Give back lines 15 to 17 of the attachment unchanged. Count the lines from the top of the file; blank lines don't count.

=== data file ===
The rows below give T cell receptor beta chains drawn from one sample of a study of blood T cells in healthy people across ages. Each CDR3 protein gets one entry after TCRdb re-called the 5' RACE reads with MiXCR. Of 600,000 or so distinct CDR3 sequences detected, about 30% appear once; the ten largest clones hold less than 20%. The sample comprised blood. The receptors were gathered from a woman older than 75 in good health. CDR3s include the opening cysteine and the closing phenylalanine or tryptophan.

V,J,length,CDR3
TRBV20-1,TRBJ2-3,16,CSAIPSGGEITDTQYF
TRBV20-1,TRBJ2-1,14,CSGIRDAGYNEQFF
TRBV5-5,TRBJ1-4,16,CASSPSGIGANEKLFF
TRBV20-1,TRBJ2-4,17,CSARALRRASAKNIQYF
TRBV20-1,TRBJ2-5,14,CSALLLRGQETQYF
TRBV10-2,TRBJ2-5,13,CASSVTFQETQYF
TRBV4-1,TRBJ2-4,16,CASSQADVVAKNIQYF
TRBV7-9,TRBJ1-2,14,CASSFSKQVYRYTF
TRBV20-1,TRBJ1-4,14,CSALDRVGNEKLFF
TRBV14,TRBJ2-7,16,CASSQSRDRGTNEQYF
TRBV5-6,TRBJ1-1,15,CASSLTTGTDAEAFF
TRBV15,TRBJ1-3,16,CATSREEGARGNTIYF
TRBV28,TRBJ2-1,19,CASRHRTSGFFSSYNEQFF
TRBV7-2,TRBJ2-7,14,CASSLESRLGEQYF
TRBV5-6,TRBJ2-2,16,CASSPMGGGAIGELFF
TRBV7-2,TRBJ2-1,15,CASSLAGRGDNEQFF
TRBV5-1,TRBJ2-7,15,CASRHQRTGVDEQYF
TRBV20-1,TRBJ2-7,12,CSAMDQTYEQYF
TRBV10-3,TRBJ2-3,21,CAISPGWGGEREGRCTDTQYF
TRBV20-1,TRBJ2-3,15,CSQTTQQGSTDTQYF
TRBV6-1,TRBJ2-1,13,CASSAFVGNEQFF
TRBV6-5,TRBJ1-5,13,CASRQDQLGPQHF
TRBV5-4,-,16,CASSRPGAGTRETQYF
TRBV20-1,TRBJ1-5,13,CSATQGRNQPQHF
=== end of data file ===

TRBV28,TRBJ2-1,19,CASRHRTSGFFSSYNEQFF
TRBV7-2,TRBJ2-7,14,CASSLESRLGEQYF
TRBV5-6,TRBJ2-2,16,CASSPMGGGAIGELFF